Chapter 3 Data Manipulation

3.1 Introduction to Tidyverse

Tidyverse is a collection of R packages that provides set of tools for data manipulation, exploration, visualization, and modeling.

3.1.1 Core Tidyverse

Some of the key packages in tidyverse, likely use in data analysis, include:

  • ggplot2 : A powerful and flexible package for creating graphics and data visualizations. It follows the grammar of graphics philosophy, allowing users to build complex plots layer by layer.

  • dplyr : A package for data manipulation tasks such as filtering, selecting, arranging, grouping, and summarizing data.

  • tidyr : A package for reshaping and tidying data

  • readr : A package for reading and writing structured text files, including CSV, TSV, and fixed-width format files.

  • purrr : A package for functional programming in R

  • tibble : A tidy alternative to traditional data frames, providing better printing, subsetting, and handling of missing values.

  • forcats : A package for working with categorical variables (factors) in R.

  • lubridate : A package for working with dates and times. It provides functions to parse, manipulate, and work with date-time objects efficiently.

3.1.2 Install and Load Package

Install all the package in the tidyverse by running :


Load the core tidyverse by running :


3.2 Pipe Operator

The pipe operator (%>%) is a feature of the magrittr package, which is commonly used alongside dplyr and other tidyverse packages.

The pipe operator (%>%) simplifies code organization by allowing sequential execution of actions. It enhances code readability and efficiency by seamlessly transferring the output of one operation as input to the next, thereby reducing the need for intermediate variables and promoting a clear data manipulation workflow.

Example of utilization of pipe (%>%) for data manipulation :

## Attaching package: 'dplyr'
## The following objects are masked from 'package:stats':
##     filter, lag
## The following objects are masked from 'package:base':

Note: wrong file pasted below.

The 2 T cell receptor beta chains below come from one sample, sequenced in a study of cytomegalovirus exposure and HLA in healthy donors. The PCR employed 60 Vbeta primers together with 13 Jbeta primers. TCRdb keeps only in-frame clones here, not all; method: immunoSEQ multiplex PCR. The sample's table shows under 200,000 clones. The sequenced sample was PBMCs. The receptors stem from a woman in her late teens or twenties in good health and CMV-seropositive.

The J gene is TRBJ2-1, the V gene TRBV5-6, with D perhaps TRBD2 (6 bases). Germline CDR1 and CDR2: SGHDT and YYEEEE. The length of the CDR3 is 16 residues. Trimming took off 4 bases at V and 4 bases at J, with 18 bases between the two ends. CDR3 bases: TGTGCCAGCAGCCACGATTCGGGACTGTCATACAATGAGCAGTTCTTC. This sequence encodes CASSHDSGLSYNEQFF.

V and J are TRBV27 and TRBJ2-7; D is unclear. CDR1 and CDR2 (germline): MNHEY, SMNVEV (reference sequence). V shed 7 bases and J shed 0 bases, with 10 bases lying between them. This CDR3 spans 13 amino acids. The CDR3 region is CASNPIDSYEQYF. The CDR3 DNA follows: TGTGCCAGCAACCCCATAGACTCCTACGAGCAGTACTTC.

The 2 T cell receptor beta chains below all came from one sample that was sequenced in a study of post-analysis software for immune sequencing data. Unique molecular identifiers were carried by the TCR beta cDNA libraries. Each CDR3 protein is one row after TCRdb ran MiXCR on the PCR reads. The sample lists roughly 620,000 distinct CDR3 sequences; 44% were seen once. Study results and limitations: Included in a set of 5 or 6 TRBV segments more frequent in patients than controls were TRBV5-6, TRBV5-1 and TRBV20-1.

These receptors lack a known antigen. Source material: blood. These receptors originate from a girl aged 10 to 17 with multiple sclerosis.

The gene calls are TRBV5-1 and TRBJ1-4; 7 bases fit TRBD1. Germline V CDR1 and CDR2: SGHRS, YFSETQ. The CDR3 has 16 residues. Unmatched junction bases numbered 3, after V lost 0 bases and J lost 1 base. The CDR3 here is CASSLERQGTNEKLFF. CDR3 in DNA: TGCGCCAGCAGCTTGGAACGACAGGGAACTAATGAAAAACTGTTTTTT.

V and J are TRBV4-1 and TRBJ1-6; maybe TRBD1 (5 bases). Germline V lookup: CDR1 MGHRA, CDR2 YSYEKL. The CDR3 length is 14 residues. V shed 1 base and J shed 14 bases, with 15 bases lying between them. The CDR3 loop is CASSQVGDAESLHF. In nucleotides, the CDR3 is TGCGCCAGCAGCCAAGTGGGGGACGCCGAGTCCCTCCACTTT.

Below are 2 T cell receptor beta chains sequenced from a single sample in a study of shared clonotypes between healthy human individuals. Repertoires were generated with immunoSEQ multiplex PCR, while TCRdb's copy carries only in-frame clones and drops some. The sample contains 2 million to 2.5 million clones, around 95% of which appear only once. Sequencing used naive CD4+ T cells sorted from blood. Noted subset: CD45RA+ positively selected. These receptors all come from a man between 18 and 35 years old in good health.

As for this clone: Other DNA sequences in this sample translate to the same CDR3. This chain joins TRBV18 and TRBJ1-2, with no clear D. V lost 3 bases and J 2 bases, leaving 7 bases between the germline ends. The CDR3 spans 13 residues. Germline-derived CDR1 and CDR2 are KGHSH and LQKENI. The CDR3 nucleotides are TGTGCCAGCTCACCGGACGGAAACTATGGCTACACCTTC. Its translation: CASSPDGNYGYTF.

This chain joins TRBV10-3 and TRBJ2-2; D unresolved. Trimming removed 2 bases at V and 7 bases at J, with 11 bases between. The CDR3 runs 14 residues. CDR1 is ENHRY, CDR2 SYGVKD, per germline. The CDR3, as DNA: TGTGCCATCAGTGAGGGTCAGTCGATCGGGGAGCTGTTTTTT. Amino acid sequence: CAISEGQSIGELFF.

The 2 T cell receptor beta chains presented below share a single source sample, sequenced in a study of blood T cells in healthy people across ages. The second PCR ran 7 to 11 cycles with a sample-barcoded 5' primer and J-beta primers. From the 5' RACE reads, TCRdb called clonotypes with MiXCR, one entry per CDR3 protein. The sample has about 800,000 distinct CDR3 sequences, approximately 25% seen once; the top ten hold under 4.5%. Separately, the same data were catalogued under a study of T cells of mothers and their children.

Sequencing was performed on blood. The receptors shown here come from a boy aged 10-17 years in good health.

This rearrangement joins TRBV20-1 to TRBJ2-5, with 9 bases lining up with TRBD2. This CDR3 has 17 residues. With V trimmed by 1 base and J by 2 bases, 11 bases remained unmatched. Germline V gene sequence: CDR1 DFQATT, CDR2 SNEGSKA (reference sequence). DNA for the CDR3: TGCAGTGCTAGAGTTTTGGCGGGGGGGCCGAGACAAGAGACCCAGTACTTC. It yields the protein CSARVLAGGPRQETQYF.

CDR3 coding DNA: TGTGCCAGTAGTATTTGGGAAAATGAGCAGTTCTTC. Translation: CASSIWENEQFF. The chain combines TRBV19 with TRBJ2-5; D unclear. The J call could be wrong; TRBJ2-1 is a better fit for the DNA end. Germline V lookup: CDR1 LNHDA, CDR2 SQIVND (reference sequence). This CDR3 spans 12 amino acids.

##     intersect, setdiff, setequal, union
# Sample dataset
students <- data.frame(
  name = c("Alice", "Bob", "Charlie"),
  math_score = c(85, 90, 75),
  science_score = c(88, 82, 79)

# Calculate the total score for each student and filter students with a total score above 160
students_filtered <- students %>%
  mutate(total_score = math_score + science_score) %>%  # Add a new column for total score
  filter(total_score > 160)  # Filter students with a total score above 160

##    name math_score science_score total_score
## 1 Alice         85            88         173
## 2   Bob         90            82         172

3.3 Data Manipulation

Data manipulation refers to the process of transforming, cleaning, and reorganizing data to make it more suitable for analysis or presentation.

Data manipulation typically involves tasks such as filtering, sorting, aggregating, merging, and restructuring data.

We will use one of tidyverse core, dplyr package for data manipulation. Install (if required) and load the package by running :


Note The dplyr package (and all other core packages) will be loaded automatocally if you load tidyverse byusing the code :


3.3.1 Data Manipulation Task

Here’s an overview of some key functions in dplyr for data manipulation :

  • filter() : Selects rows of a dataframe that meet specified conditions.
  • select() : Selects columns of a dataframe by name.
  • arrange() : Arranges rows of a dataframe based on one or more variables.
  • mutate() : Adds new variables to a dataframe, or modifies existing ones, based on transformations of existing variables.
  • group_by() : Groups a dataframe by one or more variables.
  • summarize() : Computes summary statistics for each group in a dataframe.
  • rename() : Renames variables in a dataframe.
  • distinct() : Returns unique rows in a dataframe.
  • slice() : Selects rows by position.
  • pull() : Extracts a single variable from a dataframe as a vector.
  • bind_cols() : Binds multiple dataframes by column.
  • bind_rows() : Binds multiple dataframes by row.

3.3.2 Data Manipulation in R

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